Japan’s Radioactive Leak: What Are the Long-Term Consequences?
Fukushima nuclear power plant.
Environmental and nuclear scientists in the U.S. are watching apparent leakage discovered at the Fukushima Daiichi nuclear reactor site this week with a concerned eye, for both health effects and impact on the environment.
Japanese safety officials are maintaining that the newly found contamination — highly radioactive water in tunnels outside the plant, plutonium in nearby soil samples and spikes in levels of radioactive iodine in seawater — pose no new risks to the public.
Radioactive iodine 131 was found in ground water near No.1 reactor of Fukushima Daiichi complex, plant operator Tokyo Electric Power Co. said this week. “Radioactive materials in the air could have come down to the earth’s surface and they could have seeped into the ground due to rainfall,” said a company spokesman, according to news agencies.
But experts say the long-term consequences are still unknown and warn the contaminated water pooling in and around the plant is dangerous for workers immediately.
“Conditions for the workers have deteriorated a lot,” said Arjun Makhijani, president of the Institute for Energy and Environmental Research. “[They] are appallingly dangerous. That is why they are limiting work to 15 minutes at a time.”
Workers at the damaged Fukushima nuclear plant. Photo via TEPCO.
The radioactivity levels of the leaking water found at the plant were reportedly more than 1,000 milli-Sieverts per hour, enough to give a worker acute symptoms in an hour, according to Edwin Lyman, senior global security scientist at the Union of Concerned Scientists. Outside the site, environmental contamination is also a growing issue, he said.
“There has already been an enormous amount of radioactivity released from this plant into the air, and that will deposit on seawater and surface water supplies,” Lyman told reporters. “It’s hard to imagine that there won’t be some significant contamination that will have to be dealt with.”
Residents within 12 miles of the nuclear plant have been evacuated and Fukushima prefecture is continuing to uphold a warning for infants consuming tap water. Food is being tested regularly by the government and restrictions have been placed on the sale of leafy vegetables and milk. Elevated levels of radionuclides have now been found in food in six prefectures.
The International Atomic Energy Agency also reported Wednesday it found radiation in one village outside the evacuation zone at twice the recommended threshold for evacuation, though it did not specifically advocate expanding the zone.
And on Wednesday, the U.S. government reiterated its travel warning on Japan, including its recommendation that U.S. citizens within 50 miles of the Fukushima plant evacuate the area or take shelter indoors. The State Department added that U.S. citizens should defer non-essential travel to regions including Tokyo, Yokohama and several other prefectures.
The levels of radioactivity found in the region around the plant are already “well above background levels”– the natural levels of radiation measured at a location — and “high enough to be of concern,” said James Smith, an adjunct professor of environmental health at Emory and the former associate director of the radiation division at the Centers for Disease Control.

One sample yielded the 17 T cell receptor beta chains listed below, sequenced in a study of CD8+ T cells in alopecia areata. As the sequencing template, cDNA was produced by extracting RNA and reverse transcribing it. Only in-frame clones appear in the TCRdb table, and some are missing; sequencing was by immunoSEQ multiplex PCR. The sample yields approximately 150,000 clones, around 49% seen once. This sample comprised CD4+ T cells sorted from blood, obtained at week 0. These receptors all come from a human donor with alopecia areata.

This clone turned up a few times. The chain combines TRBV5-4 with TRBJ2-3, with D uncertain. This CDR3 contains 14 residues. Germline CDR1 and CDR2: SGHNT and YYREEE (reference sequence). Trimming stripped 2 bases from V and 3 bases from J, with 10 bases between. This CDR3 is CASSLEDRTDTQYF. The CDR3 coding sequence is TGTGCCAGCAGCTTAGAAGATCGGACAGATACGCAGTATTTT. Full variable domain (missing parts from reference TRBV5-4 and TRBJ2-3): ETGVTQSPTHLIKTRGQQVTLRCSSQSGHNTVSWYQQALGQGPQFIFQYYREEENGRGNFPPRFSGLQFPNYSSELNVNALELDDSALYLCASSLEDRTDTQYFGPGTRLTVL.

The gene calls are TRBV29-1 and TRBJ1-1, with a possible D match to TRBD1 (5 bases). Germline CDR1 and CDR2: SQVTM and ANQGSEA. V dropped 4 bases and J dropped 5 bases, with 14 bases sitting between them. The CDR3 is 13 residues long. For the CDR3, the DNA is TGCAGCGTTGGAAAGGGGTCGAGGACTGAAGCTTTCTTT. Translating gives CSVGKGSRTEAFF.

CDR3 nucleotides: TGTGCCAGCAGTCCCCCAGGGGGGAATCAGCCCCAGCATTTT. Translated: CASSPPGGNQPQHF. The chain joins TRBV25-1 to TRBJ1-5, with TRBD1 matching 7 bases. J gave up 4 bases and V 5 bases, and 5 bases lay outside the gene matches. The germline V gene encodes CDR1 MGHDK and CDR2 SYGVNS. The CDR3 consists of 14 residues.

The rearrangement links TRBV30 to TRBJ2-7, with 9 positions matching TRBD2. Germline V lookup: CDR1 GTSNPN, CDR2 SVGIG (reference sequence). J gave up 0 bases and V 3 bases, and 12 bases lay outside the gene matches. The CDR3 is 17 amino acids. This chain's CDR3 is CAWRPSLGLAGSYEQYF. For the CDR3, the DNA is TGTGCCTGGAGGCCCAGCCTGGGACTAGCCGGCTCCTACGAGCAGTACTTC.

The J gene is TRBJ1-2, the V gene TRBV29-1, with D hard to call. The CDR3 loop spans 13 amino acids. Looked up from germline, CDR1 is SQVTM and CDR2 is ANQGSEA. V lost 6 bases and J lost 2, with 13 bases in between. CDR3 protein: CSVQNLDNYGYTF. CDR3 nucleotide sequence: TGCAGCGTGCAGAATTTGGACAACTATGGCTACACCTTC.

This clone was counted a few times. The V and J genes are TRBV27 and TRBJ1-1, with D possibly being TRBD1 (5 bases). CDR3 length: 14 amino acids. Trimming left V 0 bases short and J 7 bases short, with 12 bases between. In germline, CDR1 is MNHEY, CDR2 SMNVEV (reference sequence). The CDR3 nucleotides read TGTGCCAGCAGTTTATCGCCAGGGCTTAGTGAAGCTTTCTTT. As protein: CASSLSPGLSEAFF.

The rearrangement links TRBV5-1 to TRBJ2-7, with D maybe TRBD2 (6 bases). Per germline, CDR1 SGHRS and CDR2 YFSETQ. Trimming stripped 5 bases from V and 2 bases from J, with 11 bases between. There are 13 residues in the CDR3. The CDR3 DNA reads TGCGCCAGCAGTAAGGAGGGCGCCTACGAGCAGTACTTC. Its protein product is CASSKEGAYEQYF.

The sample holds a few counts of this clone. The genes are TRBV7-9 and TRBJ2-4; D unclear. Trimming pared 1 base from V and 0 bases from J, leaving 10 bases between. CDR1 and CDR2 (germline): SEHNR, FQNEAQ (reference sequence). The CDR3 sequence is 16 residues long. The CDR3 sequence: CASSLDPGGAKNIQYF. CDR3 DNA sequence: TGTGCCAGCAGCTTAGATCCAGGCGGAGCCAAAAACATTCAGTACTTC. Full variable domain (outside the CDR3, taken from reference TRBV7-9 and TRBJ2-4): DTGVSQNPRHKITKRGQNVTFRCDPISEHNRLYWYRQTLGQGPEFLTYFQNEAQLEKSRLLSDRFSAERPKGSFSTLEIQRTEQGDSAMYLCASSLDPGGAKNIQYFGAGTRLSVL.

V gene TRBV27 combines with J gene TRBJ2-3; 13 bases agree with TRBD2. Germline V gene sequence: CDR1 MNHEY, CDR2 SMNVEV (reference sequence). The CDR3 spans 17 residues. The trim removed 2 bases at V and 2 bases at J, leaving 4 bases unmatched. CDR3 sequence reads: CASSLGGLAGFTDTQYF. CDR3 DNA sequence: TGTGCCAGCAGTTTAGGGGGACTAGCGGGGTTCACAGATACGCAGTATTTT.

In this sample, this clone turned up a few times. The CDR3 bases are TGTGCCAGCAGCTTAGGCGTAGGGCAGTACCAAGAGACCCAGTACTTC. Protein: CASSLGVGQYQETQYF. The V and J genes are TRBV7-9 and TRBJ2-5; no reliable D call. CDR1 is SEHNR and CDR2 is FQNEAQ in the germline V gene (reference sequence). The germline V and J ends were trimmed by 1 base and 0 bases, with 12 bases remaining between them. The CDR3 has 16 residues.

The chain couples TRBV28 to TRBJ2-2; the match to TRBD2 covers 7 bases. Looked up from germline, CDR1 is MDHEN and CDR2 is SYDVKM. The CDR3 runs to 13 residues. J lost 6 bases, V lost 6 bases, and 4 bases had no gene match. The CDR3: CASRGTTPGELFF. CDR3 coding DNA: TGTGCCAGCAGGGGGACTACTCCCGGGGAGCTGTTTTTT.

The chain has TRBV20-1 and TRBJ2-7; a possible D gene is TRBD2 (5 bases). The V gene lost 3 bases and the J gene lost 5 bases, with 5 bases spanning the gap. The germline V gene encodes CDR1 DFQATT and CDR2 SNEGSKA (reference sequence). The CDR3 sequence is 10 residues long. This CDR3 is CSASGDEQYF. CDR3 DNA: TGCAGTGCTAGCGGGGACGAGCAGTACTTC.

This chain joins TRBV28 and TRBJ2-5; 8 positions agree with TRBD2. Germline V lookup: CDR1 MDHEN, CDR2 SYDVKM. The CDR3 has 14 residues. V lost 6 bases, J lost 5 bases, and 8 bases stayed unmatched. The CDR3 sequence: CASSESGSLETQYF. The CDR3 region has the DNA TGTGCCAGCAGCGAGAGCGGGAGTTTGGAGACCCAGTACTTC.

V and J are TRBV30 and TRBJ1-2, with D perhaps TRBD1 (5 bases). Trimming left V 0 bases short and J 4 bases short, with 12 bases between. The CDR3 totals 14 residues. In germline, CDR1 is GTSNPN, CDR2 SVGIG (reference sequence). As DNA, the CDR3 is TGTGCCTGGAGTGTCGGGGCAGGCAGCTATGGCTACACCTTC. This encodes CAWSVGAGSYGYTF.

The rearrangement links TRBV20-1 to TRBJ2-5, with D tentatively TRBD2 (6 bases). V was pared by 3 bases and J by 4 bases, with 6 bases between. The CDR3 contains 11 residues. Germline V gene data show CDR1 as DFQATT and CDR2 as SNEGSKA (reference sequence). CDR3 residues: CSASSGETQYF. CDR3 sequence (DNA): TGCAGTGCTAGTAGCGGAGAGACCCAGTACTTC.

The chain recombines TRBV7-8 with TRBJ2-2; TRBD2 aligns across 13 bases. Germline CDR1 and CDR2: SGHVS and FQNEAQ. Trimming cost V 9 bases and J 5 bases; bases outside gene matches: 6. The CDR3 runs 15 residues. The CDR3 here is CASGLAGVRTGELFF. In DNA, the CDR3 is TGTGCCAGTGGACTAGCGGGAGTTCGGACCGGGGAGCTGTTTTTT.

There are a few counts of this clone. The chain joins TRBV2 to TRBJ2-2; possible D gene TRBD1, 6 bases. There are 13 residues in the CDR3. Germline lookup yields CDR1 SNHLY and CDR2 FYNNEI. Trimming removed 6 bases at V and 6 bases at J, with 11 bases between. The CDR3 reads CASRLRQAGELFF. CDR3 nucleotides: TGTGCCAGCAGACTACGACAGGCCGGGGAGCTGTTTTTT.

Smith said the most immediate concern is another pulse of radioactivity into the environment, from an event like another fire at the reactors, that could boost levels even higher.
Jacquelyn Yanch, professor of nuclear engineering at the Massachusetts Institute of Technology, said background levels vary quite a bit around the world, and that the levels seen now in Japan are comparable to the natural levels seen in some parts of China, India and Brazil.
“The radiation levels to the public [in Japan] are relatively low, they are certainly higher than background, but people live at these levels around the world,” Yanch said. “We don’t have any data that show that living in these areas increases your chance of getting cancer or shortens your life.”
Officials are maintaining the 12 mile zone is sufficient, though they are recommending people within 18 miles stay inside their homes. The government said Wednesday that contaminants seen in the seawater will dilute quickly and are not a risk.
Just how the seawater contamination will affect the livelihoods of the many people that rely on Japan’s fisheries remains unclear. Close monitoring will be crucial, said Timothy Mousseau, a radioecologist and biology professor at the University of South Carolina.
“There is the potential for bioaccumulation for some of these radionuclides through the food chain,” he said, which occurs when chemicals collect in the tissue of organisms, such as fish, increasing the concentration of that chemical.
The two contaminants scientists are watching most closely in this crisis are Iodine 131, which dissipates quickly and has a half life of eight days, and cesium-137, which has a half-life of about 30 years.
“At Chernobyl it was the iodine 131 that provided the highest doses to people who lived in the local region around the plant,” said Smith. Iodine 131 can get into milk supplies and goes straight to the thyroid if ingested, he said, putting children at especially high risk of thyroid cancer.
Cesium-137 on the other hand attaches itself to vegetation and soil and can remain part of the environment for decades.
Iodine 131 has been detected in 12 prefectures so far and cesium 137 has been found in nine, but still at low levels outside the evacuation radius.
While some residents were caught violating the evacuation zone this week in order to collect belongings from their homes, still others aren’t waiting to see if the situation at the reactor can be controlled and are beginning to voluntarily evacuate from zones further from the plant.
View all of our Japan coverage.